Tuesday, February 8, 2011

A Visit to the Hindu Temple

Recently, I had the opportunity to tag along with a group of the Bible Institute students on another field trip they took; this time to the local Hindu temple. Once again, it was an eye-opening experience.

We went on a Monday evening to their weekly "prayer service." The first impression I received upon pulling into the parking lot was that the Hindu temple was outwardly very beautiful. The architecture was pleasing to the eye and everything looked to be made of marble. We removed our shoes and padded sock-footed up the marble steps and into the building.

We couldn't take pictures inside, so I will do my best to describe it in words. The room inside was brightly lit and brightly decorated. Once again, as at the mosque, I was immediately aware of the smell of incense, only this particular kind was much stronger and made me feel queasy in my stomach. White sheets covered the floor with a red carpet stretching down the middle. On all sides were carved-out "nooks" in the wall and in each nook was a statue representing one of the many Hindu gods. The idols were designed to look like animals or humans or a combination thereof with a distinctive "Hindu" design. Each statue was adorned with flowers. Candles burned in front of each one and their were also offerings of fruit set before some of the gods. At the front of the room were three large alcoves each containing a separate idol of great proportion. One was an ebony elephant sitting on a throne of sorts; one was a human looking statute, kingly in appearance. I don't remember the third.

The Hindu priest was clothed with a wrap-around tunic that covered his body from the neck to the ankles. His face was painted with a design that reminded me of an African tribal look. The priest positioned himself near a small fountain in the center of the floor from which he conducted the service.

Chairs were set up for us at the back of the room to observe, but only a few of the worshippers used chairs themselves. The majority knelt on the floor around and behind the fountain. As each worshipper entered the building, they rang a loud bell overhead, walked up the red carpet, set an offering of fruit or flowers near the fountain, selected a prayer book from a basket, and found a place on the floor upon which to pray. When about 12 or so people were present, the priest commenced a long session of prayer chants in the Hindi language. Those who could followed along in their prayer books, chanting right along with him. As the prayers continued, more and more people arrived. After awhile, I counted more than 30. The majority of the worshippers were women, arrayed in native dress, but there were also a number of men and a few children, all appearing to be from India or some other nearby Asian country. Only one American was present for the service.

After the priest ended the time of chanted prayers, different people took turns going to the fountain and pouring milk on it. At one point, the priest took an offering of food up the steps to the statue that was in the middle alcove and pulled a curtain across the alcove while he did something behind it. I never did find out what he did, but it certainly piqued my curiosity!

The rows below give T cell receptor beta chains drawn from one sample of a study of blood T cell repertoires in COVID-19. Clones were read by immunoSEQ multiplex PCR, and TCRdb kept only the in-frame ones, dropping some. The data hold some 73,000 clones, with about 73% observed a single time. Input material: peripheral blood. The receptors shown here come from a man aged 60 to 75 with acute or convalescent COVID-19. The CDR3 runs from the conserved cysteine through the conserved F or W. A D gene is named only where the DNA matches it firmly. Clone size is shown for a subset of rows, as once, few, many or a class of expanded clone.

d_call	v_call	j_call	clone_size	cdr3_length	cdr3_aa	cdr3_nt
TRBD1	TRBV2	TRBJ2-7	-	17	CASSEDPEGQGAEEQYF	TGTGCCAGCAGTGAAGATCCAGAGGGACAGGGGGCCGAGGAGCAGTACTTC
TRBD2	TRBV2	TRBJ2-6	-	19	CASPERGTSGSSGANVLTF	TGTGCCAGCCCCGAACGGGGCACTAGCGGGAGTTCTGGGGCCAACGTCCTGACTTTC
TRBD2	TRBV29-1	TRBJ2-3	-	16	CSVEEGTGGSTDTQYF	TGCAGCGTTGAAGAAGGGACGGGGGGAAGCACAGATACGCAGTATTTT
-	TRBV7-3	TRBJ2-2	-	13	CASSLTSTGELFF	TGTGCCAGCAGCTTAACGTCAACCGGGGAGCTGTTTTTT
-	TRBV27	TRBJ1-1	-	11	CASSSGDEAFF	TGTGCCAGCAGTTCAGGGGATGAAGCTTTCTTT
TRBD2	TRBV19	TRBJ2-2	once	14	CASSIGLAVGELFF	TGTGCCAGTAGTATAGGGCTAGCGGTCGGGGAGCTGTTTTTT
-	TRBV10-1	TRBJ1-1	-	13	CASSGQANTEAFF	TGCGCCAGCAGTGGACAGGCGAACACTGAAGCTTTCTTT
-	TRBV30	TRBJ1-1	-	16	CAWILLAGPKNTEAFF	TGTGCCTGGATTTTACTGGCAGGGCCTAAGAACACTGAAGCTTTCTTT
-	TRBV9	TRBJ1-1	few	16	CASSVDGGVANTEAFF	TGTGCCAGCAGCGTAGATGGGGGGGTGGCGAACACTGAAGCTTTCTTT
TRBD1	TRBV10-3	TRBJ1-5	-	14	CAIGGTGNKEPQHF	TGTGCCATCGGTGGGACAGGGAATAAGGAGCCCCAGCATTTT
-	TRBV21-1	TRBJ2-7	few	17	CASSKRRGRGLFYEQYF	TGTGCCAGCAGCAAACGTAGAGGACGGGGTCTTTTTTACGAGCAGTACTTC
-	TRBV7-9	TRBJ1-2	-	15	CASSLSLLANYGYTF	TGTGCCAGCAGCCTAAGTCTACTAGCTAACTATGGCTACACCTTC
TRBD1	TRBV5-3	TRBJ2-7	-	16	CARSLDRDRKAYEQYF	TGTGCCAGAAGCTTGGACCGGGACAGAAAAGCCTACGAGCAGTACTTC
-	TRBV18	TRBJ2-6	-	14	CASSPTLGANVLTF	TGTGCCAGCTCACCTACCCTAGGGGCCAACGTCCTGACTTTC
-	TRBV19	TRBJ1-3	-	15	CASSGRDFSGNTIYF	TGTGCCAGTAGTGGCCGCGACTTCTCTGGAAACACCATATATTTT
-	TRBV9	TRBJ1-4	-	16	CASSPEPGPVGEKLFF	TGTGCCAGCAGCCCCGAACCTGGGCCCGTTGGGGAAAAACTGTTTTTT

It was at this point that our group had to leave. A gentleman followed us out and proceeded to give us a 10-minute speech about Hinduism and their various beliefs. I had a hard time following all that he had to say, as it seemed to be a combination of mysticism, meta-physics, legends, and morality all wrapped into one package.

Throughout the whole prayer service my heart was so saddened to see these precious people so deceived, so blind to the truth about the one true God. I was reminded of the verse in Scripture which says, "Their idols are silver and gold, the work of men's hands. They have mouths, but they speak not: eyes have they, but they see not: they have ears, but they hear not: noses have they, but they smell not: they have hands, but they handle not: feet have they, but they walk not: neither speak they through their throat.They that make them are like unto them; so is every one that trusteth in them." (Psalm 115:4-8)

After we returned to the school, Satsuki, Nathaly, and I sat outside on the swing talking about the experience and praying for our Hindu neighbors. Oh that God would give them a hunger and thirst for the truth, that they might seek the Lord and find Him!

1 comment:

Christine said...

Hey Katrina, it's Christine from Tara's wedding and the conferences!
I just wanted to let you know that I keep up with your blog from time to time, I just have never commented. However, I am SO blessed by the fact that y'all went to visit the mosque and this temple. At my (public) high school, I have a lot of friends with these faiths, and some with no belief in God at all. Anyways, thank you for praying for them. And for not being afraid to visit their places of worship. Our God is bigger, so there's never need to worry about seeing the belief's of others-it truly helps to strengthen our own faith in our real God, and Savior Jesus Christ, doesn't it? It does for me. It looks like this has been a blessing for you. I need to pray more too, for them. It looks like you are doing well!
Love, Christine